Dr. Simeon Margolis
Living with Irritable Bowel Syndrome
by Simeon Margolis
Irritable bowel syndrome (IBS) is a chronic disorder that affects 10 to 15 percent of Americans — women twice as often as men. The symptoms of IBS are crampy abdominal pain along with diarrhea, constipation, or alternating diarrhea and constipation. IBS can produce troublesome physical discomfort and emotional distress, but it rarely leads to serious long-term health problems. Although IBS can't be cured, the vast majority of people learn to control their symptoms of IBS.
The effects of dietary modifications vary from individual to individual; some may help, others have no effect, and some may even worsen symptoms. So, each IBS sufferer needs to experiment with the various dietary changes that have been recommended. During these experiments it's a good idea to record in a daily diary the effects of any dietary changes on your symptoms and bowel habits.
The first step is to eliminate foods that may aggravate IBS symptoms:
- Eliminate lactose containing products such as milk, ice cream, and cheeses for a two week period. If IBS symptoms improve, you should continue avoiding lactose. You could resume eating lactose containing foods if symptoms do not improve.
- A similar time-frame of two weeks might be tried with gas-producing foods. This includes beans, cabbage, cauliflower, broccoli, brussels sprouts, and even onions, raisins, prunes, bananas, and carrots.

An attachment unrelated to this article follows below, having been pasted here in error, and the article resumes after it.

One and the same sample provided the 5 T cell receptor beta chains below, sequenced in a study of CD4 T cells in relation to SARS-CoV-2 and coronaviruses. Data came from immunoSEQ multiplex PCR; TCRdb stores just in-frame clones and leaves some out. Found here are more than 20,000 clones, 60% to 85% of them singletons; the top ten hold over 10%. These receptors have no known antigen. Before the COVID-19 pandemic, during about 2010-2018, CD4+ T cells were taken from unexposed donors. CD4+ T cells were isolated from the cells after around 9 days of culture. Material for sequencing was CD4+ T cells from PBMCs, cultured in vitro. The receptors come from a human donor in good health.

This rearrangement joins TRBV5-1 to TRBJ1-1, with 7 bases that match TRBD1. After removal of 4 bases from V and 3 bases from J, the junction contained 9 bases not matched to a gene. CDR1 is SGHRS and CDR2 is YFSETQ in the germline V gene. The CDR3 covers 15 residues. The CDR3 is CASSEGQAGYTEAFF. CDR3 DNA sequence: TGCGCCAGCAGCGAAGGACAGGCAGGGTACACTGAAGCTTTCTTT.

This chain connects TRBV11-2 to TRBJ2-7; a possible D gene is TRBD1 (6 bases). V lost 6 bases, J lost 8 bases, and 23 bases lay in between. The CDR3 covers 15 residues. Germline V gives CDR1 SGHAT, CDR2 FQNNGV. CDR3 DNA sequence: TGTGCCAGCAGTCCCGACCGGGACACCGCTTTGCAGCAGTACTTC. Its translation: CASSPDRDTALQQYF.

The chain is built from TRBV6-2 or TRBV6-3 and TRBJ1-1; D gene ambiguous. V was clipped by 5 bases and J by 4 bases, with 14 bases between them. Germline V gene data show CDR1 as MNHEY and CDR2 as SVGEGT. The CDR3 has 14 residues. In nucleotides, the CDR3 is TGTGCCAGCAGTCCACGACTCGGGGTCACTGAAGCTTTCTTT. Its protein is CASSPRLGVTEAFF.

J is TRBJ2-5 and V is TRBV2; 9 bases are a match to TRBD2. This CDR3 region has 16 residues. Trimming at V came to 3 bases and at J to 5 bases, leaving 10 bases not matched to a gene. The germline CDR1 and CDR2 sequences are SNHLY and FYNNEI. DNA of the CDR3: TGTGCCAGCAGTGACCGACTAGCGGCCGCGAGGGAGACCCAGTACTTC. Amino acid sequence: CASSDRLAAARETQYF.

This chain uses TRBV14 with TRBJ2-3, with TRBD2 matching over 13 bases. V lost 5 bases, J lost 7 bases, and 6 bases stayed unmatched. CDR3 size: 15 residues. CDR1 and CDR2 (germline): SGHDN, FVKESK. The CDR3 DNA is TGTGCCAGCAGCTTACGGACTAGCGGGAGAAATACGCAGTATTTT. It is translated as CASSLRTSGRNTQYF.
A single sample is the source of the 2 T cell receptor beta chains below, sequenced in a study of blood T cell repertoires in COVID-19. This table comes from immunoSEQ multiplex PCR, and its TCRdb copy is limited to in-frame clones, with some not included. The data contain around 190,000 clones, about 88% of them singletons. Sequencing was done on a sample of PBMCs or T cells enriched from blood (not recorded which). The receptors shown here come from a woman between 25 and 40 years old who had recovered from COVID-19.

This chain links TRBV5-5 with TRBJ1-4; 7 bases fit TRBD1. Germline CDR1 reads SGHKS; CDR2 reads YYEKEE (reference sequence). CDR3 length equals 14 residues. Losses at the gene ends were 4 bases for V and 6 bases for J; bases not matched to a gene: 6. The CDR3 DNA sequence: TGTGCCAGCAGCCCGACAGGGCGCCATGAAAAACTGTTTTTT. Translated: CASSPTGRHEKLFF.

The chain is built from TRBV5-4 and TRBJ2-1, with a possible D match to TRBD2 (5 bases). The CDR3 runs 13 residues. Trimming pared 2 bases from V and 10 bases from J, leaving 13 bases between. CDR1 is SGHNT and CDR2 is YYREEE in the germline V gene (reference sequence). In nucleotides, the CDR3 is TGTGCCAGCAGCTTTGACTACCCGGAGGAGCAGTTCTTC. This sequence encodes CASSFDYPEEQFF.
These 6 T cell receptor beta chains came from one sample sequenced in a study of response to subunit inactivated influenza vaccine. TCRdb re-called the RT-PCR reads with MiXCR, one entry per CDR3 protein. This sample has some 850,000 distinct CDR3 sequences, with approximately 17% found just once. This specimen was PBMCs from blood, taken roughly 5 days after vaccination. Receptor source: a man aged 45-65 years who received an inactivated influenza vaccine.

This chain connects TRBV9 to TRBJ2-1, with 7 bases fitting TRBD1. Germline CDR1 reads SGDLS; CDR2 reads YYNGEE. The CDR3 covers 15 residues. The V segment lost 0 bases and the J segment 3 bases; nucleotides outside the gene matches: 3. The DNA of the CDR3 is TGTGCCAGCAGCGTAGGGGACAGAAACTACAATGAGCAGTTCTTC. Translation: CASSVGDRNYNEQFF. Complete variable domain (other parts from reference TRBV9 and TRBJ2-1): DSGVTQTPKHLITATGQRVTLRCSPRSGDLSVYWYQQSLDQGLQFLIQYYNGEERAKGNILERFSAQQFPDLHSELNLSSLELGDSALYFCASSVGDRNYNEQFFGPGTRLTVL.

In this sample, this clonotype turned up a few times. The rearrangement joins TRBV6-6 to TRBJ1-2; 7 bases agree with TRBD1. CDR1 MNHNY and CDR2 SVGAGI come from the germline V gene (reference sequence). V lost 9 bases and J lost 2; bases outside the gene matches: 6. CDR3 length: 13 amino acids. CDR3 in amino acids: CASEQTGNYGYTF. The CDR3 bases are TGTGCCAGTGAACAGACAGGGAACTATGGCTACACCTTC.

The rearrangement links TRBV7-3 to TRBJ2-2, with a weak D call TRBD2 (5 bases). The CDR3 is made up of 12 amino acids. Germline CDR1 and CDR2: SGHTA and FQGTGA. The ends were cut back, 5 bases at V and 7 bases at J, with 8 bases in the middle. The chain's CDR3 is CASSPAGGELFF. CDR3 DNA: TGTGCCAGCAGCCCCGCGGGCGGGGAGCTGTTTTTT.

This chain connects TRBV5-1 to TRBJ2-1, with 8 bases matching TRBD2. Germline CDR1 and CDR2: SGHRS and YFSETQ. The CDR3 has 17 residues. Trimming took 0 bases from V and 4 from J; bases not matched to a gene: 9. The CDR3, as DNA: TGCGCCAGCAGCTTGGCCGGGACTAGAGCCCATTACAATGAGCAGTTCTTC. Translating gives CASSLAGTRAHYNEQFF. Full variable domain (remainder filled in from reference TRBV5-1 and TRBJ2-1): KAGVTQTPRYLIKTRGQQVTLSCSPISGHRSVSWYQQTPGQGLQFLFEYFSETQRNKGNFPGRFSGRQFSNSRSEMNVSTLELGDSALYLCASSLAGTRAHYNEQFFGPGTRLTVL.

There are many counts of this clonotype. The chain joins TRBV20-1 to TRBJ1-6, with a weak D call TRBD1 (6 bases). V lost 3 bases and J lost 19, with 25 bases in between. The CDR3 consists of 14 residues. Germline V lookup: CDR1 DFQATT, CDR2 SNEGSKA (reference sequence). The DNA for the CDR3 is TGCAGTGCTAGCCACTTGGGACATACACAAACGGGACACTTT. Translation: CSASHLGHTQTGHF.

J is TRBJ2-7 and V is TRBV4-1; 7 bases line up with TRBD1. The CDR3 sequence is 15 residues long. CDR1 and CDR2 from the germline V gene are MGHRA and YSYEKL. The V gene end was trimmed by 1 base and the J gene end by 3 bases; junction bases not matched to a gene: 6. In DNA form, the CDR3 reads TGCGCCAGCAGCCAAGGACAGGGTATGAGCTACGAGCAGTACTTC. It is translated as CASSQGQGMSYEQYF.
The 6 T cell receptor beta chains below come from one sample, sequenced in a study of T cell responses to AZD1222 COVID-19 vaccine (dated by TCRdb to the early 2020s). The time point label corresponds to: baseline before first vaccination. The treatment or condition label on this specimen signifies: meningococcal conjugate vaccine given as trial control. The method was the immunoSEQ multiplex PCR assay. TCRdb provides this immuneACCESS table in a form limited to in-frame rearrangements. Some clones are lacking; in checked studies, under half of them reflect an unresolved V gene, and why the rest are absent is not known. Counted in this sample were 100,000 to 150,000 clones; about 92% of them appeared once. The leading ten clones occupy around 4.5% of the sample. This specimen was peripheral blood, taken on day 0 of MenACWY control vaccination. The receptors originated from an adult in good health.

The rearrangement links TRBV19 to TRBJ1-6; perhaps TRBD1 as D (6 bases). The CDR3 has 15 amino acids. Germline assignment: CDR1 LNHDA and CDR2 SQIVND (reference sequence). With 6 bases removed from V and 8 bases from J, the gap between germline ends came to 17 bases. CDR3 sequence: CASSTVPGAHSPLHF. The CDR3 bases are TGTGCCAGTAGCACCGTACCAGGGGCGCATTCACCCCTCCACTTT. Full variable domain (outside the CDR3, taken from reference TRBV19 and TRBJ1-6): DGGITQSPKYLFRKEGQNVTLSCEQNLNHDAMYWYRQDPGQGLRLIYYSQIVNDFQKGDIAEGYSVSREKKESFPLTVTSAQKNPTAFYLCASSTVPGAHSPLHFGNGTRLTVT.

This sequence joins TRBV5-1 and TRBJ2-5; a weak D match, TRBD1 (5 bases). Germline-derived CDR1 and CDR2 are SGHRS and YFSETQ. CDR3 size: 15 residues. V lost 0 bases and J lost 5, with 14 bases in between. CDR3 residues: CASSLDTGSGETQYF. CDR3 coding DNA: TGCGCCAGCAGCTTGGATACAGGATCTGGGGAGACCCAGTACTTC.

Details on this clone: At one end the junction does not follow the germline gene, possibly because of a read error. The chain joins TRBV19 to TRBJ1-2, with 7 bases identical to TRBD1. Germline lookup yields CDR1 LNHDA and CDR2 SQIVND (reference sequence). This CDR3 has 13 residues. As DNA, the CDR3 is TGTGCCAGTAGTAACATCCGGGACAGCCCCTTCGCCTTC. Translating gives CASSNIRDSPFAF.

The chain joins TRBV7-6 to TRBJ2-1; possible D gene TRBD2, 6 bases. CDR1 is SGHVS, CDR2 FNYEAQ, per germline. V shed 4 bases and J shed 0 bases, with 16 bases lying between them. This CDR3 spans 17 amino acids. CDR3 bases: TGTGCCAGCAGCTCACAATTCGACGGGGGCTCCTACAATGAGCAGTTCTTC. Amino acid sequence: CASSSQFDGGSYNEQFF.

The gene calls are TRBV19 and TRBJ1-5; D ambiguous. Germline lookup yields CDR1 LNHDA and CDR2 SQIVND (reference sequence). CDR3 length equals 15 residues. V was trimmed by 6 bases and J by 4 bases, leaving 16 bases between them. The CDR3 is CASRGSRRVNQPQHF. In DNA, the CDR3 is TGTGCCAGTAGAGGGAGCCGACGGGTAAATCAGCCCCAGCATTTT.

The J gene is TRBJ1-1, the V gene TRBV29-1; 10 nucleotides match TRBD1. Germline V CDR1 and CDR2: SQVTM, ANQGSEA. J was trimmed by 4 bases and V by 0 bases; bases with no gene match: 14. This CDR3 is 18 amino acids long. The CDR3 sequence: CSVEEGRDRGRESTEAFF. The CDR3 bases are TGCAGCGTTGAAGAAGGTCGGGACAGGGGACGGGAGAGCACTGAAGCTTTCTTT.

- Some people with IBS benefit from reducing their intakes of wheat and other carbohydrates.
If you are especially troubled by constipation, some, but not all, experts recommend increasing dietary fiber either by adding fiber-rich foods or by taking fiber supplements like psyllium or methylcellulose. Fiber intake must be increased slowly to avoid excessive bloating and gas, and fiber may worsen diarrhea or constipation in some.
Though their benefits are not proven, some people with IBS benefit from peppermint oil, chamomile tea, or probiotics.
Many drugs are available for treatment of IBS. They should be used only to relieve specific symptoms. The choice of drugs depends on whether symptoms are predominantly pain, diarrhea, or constipation.
- For pain:
Anticholinergic medications, such as dicyclomine (Bentyl) and hyoscyamine (Levsin), can alleviate severe cramping. Dry mouth, dry eyes, and blurred vision may be side effects. A variety of antidepressants (for example, amitriptyline. Prozac, Zoloft, Paxil, and Cymbalta) can relieve pain.
- For diarrhea:
Used only when needed, loperamide (Imodium®) or diphenoxylate with atropine (Lomotil) can combat diarrhea. Alosetron (Lotronex) is an effective treatment of diarrhea in women. It was temporarily removed from the market because of dangerous side effects and can only be prescribed by following certain guidelines.
- For constipation:
Lubiprostone (Amitiza) can be used to treat severe constipation in women. In August 2012, the FDA approved linaclotide (Linzess) for the treatment of IBS with constipation. The medication is taken once daily at least 30 minutes before the first meal of the day. Diarrhea is the most common side effect.